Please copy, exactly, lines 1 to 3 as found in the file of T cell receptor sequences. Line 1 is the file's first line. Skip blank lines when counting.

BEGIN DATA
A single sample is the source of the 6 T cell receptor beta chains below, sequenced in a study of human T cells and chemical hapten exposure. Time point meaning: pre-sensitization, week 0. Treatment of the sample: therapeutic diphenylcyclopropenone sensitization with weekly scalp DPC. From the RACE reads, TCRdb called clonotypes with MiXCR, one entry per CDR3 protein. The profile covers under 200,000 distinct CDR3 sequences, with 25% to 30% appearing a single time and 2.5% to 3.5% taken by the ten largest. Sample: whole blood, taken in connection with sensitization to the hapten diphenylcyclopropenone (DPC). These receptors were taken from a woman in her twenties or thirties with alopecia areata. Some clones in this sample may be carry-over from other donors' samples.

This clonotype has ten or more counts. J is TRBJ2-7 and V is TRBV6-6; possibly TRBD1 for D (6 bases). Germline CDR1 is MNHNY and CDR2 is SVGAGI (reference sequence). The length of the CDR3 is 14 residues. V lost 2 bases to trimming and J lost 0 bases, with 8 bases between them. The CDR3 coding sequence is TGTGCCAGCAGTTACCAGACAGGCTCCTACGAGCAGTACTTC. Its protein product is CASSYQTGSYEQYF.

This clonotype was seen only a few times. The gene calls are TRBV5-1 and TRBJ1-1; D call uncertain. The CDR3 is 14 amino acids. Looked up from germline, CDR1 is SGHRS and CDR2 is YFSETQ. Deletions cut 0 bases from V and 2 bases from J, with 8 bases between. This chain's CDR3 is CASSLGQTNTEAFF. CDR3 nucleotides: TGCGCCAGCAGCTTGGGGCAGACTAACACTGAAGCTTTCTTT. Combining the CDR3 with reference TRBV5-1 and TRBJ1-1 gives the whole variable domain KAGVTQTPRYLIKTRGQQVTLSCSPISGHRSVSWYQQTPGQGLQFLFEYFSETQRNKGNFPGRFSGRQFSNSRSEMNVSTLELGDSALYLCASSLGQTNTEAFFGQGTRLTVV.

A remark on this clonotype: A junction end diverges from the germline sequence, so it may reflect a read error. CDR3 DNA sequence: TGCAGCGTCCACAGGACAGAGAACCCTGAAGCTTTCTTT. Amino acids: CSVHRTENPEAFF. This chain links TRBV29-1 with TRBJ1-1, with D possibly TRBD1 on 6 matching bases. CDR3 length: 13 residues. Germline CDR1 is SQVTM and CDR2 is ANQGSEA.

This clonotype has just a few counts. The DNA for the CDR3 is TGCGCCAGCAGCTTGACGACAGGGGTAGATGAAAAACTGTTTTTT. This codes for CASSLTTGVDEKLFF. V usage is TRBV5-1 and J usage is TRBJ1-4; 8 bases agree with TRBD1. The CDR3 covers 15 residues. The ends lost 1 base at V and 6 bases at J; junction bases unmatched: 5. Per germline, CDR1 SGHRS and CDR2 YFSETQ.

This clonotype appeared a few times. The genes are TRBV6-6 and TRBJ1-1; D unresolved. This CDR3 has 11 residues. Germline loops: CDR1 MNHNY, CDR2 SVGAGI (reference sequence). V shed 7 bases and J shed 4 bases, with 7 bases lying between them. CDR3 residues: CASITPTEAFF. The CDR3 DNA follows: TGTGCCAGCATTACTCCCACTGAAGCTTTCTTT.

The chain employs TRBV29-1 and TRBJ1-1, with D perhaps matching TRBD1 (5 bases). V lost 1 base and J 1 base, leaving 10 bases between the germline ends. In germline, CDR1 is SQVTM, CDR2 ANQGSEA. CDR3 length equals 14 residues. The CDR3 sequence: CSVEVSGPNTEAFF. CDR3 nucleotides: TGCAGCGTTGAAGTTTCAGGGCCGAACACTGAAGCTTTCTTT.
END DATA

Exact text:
A single sample is the source of the 6 T cell receptor beta chains below, sequenced in a study of human T cells and chemical hapten exposure. Time point meaning: pre-sensitization, week 0. Treatment of the sample: therapeutic diphenylcyclopropenone sensitization with weekly scalp DPC. From the RACE reads, TCRdb called clonotypes with MiXCR, one entry per CDR3 protein. The profile covers under 200,000 distinct CDR3 sequences, with 25% to 30% appearing a single time and 2.5% to 3.5% taken by the ten largest. Sample: whole blood, taken in connection with sensitization to the hapten diphenylcyclopropenone (DPC). These receptors were taken from a woman in her twenties or thirties with alopecia areata. Some clones in this sample may be carry-over from other donors' samples.

This clonotype has ten or more counts. J is TRBJ2-7 and V is TRBV6-6; possibly TRBD1 for D (6 bases). Germline CDR1 is MNHNY and CDR2 is SVGAGI (reference sequence). The length of the CDR3 is 14 residues. V lost 2 bases to trimming and J lost 0 bases, with 8 bases between them. The CDR3 coding sequence is TGTGCCAGCAGTTACCAGACAGGCTCCTACGAGCAGTACTTC. Its protein product is CASSYQTGSYEQYF.

This clonotype was seen only a few times. The gene calls are TRBV5-1 and TRBJ1-1; D call uncertain. The CDR3 is 14 amino acids. Looked up from germline, CDR1 is SGHRS and CDR2 is YFSETQ. Deletions cut 0 bases from V and 2 bases from J, with 8 bases between. This chain's CDR3 is CASSLGQTNTEAFF. CDR3 nucleotides: TGCGCCAGCAGCTTGGGGCAGACTAACACTGAAGCTTTCTTT. Combining the CDR3 with reference TRBV5-1 and TRBJ1-1 gives the whole variable domain KAGVTQTPRYLIKTRGQQVTLSCSPISGHRSVSWYQQTPGQGLQFLFEYFSETQRNKGNFPGRFSGRQFSNSRSEMNVSTLELGDSALYLCASSLGQTNTEAFFGQGTRLTVV.